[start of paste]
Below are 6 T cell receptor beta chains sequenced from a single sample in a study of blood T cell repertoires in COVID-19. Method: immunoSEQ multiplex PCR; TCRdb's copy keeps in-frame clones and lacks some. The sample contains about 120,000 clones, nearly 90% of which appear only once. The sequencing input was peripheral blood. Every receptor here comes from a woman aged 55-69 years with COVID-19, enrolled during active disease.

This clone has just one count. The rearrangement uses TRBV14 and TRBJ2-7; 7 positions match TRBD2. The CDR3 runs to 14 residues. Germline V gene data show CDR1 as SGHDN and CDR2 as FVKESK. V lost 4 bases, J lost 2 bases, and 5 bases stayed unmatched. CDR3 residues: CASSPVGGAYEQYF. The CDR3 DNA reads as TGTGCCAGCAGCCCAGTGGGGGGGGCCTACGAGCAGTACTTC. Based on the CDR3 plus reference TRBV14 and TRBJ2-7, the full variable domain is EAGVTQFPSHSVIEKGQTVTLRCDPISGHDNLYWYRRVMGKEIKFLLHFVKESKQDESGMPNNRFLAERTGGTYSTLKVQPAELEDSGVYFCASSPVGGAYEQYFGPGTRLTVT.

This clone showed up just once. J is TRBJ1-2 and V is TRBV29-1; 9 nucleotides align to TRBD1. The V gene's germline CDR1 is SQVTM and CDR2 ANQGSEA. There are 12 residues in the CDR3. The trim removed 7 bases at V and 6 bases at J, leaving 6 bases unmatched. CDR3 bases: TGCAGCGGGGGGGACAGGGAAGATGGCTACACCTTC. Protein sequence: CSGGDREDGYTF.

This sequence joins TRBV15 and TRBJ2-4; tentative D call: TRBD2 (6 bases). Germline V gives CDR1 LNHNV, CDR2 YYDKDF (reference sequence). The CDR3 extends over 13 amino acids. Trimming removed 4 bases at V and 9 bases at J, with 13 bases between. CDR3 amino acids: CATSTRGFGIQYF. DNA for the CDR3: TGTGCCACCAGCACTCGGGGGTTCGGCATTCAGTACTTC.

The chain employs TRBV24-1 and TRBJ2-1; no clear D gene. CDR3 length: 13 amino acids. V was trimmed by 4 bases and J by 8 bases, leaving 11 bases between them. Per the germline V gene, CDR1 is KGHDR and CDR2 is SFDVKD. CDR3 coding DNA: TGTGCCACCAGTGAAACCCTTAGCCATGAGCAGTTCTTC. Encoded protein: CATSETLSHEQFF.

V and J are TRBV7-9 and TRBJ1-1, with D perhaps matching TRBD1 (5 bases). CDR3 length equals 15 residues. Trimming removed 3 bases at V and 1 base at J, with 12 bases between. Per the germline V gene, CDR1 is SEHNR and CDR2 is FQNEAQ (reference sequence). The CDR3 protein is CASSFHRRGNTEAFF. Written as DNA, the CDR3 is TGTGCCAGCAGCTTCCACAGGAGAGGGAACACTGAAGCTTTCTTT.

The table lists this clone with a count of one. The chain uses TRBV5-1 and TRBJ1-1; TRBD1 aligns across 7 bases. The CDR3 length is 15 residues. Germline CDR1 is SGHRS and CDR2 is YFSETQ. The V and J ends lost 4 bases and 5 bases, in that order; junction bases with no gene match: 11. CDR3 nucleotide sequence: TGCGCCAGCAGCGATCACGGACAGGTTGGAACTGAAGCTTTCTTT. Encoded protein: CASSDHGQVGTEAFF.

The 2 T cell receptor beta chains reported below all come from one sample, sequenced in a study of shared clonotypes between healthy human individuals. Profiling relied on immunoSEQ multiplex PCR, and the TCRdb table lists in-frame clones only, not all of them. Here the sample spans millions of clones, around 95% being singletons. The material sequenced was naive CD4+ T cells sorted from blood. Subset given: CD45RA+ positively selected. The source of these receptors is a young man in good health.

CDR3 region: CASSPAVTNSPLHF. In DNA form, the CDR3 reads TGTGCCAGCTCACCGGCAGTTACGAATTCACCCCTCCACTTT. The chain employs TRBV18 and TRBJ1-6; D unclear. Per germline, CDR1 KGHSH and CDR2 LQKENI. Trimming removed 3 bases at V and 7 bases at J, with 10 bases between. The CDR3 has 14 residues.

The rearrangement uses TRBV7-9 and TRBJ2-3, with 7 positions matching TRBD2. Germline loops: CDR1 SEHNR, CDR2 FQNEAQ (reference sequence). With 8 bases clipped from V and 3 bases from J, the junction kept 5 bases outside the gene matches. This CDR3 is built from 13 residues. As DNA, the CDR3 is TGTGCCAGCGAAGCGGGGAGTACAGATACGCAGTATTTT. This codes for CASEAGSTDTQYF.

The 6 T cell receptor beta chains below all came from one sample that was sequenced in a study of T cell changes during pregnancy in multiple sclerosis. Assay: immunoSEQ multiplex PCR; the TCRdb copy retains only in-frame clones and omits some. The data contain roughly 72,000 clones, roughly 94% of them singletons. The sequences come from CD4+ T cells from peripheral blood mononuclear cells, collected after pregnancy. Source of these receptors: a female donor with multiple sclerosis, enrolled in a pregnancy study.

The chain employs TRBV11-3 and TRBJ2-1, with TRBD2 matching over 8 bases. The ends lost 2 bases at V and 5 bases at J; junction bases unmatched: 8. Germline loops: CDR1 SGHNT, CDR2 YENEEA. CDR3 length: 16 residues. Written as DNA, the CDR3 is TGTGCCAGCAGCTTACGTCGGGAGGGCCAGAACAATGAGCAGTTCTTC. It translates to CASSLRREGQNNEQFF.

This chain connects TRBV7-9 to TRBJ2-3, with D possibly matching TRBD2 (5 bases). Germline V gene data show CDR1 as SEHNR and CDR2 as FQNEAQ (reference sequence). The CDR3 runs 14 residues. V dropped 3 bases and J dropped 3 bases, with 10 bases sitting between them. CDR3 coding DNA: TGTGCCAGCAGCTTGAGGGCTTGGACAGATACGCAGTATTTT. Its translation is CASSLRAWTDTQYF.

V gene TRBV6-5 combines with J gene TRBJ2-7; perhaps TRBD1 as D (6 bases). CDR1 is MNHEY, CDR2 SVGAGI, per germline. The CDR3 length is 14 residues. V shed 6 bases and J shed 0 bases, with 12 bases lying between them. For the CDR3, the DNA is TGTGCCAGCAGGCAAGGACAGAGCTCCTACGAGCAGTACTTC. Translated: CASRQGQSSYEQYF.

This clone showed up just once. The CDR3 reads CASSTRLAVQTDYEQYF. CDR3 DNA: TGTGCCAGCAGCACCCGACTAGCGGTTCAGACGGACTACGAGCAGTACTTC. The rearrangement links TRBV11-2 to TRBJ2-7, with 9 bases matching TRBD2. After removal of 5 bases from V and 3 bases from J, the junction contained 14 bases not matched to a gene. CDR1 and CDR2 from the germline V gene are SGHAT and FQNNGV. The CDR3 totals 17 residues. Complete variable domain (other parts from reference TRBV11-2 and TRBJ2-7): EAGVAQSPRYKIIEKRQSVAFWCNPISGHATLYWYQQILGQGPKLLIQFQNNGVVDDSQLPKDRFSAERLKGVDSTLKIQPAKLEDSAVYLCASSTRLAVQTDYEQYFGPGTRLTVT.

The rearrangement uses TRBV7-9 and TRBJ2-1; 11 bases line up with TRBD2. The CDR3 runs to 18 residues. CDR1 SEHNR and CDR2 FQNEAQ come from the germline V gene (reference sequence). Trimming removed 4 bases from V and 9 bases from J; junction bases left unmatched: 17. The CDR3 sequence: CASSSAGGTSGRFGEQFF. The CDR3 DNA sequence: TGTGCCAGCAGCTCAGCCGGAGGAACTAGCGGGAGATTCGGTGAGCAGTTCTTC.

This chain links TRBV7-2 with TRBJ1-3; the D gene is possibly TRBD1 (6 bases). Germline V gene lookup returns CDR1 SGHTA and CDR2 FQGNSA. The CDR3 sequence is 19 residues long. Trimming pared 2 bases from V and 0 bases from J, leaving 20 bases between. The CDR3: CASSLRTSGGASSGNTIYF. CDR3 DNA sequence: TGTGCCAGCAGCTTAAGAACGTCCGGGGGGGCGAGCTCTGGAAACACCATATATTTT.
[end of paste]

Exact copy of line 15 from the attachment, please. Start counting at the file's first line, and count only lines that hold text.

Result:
This clone showed up just once. The CDR3 reads CASSTRLAVQTDYEQYF. CDR3 DNA: TGTGCCAGCAGCACCCGACTAGCGGTTCAGACGGACTACGAGCAGTACTTC. The rearrangement links TRBV11-2 to TRBJ2-7, with 9 bases matching TRBD2. After removal of 5 bases from V and 3 bases from J, the junction contained 14 bases not matched to a gene. CDR1 and CDR2 from the germline V gene are SGHAT and FQNNGV. The CDR3 totals 17 residues. Complete variable domain (other parts from reference TRBV11-2 and TRBJ2-7): EAGVAQSPRYKIIEKRQSVAFWCNPISGHATLYWYQQILGQGPKLLIQFQNNGVVDDSQLPKDRFSAERLKGVDSTLKIQPAKLEDSAVYLCASSTRLAVQTDYEQYFGPGTRLTVT.